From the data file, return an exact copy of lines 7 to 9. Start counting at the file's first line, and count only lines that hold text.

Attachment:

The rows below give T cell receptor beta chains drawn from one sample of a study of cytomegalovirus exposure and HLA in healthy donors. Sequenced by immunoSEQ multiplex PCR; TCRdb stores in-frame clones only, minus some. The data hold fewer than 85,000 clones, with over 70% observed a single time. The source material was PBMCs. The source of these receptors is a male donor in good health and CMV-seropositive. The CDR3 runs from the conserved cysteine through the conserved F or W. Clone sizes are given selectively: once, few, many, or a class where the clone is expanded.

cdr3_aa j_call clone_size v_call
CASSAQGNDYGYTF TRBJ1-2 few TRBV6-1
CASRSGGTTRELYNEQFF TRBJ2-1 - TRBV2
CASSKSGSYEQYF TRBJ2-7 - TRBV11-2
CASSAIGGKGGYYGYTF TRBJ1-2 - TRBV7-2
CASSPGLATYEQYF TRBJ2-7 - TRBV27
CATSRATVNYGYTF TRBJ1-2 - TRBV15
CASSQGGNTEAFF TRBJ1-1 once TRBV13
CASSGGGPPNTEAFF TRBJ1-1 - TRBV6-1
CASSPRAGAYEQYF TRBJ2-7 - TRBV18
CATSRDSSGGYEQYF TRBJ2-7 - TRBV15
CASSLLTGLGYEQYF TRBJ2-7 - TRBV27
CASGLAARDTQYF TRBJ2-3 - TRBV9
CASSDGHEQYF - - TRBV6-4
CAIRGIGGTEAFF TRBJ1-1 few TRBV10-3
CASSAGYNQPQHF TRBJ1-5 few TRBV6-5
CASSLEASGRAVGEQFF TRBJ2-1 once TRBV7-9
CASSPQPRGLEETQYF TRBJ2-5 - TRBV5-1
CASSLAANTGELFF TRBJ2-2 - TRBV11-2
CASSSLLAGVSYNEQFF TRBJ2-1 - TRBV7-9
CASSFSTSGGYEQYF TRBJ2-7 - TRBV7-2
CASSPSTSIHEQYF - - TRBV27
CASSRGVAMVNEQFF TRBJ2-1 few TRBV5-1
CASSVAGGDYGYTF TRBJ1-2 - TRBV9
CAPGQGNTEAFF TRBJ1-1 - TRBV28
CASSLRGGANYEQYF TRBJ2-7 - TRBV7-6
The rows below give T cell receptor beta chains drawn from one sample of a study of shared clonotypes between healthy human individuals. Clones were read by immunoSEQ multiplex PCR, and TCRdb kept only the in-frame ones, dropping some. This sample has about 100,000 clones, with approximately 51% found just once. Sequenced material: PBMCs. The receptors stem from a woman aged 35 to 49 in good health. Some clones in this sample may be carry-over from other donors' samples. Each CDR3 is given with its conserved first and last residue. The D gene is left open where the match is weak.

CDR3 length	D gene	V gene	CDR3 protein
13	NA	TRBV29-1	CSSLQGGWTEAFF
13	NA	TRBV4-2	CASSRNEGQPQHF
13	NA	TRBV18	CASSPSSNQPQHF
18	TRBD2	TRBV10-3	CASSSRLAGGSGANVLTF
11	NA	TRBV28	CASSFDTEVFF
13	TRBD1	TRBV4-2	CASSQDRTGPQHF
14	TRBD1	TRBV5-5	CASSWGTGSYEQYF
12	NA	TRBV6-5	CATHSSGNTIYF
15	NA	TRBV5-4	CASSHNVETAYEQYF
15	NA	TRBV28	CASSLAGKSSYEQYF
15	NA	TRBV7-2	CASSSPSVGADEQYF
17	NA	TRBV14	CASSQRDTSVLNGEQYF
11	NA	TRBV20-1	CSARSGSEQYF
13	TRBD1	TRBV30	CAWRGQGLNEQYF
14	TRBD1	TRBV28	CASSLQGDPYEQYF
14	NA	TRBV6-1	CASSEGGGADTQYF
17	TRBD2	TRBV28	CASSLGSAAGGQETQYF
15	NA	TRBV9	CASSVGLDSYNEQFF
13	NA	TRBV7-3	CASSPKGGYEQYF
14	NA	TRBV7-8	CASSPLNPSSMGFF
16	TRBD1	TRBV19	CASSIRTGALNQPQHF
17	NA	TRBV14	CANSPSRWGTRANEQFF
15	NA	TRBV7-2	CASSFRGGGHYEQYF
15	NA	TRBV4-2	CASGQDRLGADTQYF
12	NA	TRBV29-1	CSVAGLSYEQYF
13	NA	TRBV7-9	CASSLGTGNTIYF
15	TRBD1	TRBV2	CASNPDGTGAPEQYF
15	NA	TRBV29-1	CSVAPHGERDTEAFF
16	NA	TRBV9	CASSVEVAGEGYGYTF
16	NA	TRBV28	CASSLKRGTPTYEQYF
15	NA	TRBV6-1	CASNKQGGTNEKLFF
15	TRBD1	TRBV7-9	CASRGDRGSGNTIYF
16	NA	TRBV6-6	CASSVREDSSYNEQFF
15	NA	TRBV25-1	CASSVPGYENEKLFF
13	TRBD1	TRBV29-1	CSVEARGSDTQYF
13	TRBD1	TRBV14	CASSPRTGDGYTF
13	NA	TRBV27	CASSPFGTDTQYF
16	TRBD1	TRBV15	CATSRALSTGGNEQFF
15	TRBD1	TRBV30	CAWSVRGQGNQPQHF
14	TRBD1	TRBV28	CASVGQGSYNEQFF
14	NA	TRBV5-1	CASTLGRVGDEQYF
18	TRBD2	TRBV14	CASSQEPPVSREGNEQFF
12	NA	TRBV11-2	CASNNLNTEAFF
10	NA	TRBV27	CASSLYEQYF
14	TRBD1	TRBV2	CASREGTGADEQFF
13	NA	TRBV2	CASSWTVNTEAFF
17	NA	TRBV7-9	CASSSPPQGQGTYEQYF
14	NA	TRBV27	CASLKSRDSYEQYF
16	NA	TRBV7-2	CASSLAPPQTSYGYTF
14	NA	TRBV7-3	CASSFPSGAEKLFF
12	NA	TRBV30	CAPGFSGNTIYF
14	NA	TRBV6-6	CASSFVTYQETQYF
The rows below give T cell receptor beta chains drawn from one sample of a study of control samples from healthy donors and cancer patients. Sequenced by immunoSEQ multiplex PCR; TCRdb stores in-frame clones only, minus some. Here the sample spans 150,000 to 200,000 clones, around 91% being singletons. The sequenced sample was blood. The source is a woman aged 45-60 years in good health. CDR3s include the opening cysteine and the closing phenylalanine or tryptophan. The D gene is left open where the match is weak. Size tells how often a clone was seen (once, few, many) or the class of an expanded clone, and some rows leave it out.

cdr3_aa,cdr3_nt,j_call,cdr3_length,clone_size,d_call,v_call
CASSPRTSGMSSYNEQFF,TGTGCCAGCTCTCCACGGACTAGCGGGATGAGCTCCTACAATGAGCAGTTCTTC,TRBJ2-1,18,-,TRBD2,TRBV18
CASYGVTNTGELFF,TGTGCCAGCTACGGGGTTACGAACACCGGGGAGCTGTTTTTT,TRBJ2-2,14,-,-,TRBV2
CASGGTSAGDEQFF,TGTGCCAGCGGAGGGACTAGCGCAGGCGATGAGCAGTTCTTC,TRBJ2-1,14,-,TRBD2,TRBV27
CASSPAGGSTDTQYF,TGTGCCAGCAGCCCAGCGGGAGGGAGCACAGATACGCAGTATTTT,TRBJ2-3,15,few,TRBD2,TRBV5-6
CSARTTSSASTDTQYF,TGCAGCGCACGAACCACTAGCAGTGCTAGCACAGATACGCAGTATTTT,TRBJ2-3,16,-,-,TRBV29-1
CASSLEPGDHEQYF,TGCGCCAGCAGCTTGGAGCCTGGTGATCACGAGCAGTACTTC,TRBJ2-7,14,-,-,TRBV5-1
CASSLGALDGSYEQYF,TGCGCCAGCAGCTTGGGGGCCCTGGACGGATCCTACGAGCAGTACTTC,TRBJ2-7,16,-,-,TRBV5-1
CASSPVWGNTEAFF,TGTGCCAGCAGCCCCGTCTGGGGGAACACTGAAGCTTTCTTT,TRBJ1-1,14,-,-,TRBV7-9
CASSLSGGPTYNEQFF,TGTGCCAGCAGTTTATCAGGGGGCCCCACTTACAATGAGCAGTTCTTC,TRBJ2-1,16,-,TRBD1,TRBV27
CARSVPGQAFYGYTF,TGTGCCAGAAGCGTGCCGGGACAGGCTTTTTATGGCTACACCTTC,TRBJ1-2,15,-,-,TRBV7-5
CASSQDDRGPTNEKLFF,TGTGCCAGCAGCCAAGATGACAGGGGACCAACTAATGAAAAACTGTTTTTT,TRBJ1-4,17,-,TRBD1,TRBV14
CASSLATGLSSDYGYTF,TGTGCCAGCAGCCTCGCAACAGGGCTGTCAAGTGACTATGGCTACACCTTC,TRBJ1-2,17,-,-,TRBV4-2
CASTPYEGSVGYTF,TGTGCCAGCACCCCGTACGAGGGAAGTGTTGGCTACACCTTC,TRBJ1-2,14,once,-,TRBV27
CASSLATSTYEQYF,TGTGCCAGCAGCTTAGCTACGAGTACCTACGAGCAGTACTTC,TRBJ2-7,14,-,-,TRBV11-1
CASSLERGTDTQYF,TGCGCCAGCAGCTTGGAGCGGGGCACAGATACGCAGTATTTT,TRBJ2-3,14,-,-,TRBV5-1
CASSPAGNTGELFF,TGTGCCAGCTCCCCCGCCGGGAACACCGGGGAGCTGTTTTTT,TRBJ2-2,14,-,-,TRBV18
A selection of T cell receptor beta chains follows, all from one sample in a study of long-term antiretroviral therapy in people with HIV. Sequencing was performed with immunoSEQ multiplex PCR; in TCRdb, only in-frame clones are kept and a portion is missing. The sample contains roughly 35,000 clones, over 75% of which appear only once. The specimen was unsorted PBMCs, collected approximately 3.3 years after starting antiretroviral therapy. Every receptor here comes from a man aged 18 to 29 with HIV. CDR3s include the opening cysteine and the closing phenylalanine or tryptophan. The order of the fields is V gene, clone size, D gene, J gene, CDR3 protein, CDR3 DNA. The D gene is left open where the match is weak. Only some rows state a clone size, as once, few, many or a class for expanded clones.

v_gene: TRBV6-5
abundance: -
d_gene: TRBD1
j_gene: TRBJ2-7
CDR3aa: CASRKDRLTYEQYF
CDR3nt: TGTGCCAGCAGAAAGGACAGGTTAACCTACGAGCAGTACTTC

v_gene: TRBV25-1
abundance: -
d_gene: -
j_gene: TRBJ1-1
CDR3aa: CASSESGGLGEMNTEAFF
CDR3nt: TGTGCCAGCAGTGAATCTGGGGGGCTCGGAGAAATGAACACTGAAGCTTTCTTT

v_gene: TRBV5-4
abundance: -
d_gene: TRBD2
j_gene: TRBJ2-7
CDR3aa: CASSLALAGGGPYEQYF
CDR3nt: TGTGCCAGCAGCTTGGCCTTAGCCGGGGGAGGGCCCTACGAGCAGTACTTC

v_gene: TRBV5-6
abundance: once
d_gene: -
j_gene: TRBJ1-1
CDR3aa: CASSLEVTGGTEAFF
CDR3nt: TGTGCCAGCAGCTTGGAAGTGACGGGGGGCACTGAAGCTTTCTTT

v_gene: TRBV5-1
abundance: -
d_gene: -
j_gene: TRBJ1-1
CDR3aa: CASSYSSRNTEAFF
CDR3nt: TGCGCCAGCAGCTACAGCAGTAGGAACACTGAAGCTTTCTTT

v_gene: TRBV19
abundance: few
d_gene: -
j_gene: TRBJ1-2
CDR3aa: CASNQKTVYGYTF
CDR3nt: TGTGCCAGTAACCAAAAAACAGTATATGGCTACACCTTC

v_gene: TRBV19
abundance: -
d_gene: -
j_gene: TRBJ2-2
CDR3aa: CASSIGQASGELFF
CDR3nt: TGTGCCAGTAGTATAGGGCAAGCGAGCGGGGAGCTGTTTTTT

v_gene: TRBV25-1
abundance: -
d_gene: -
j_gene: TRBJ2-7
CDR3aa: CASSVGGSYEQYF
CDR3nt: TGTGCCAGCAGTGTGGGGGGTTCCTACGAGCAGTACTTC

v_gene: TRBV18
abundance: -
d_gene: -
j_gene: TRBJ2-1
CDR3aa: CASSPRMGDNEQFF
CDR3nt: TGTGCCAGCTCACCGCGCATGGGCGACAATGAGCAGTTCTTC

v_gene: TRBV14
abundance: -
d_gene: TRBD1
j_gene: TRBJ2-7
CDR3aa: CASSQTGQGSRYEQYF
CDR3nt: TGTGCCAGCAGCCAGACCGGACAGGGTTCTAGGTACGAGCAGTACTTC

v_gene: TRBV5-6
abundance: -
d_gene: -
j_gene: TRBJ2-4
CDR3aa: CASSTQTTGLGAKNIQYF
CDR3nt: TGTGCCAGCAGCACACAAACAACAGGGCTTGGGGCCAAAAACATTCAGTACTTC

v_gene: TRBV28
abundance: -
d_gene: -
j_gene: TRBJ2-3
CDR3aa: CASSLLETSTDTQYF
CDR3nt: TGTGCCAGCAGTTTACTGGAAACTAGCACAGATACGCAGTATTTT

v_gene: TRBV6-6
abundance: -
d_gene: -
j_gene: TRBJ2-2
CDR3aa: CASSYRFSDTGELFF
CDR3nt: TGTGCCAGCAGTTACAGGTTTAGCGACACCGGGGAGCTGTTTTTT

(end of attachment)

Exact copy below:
CASSPGLATYEQYF TRBJ2-7 - TRBV27
CATSRATVNYGYTF TRBJ1-2 - TRBV15
CASSQGGNTEAFF TRBJ1-1 once TRBV13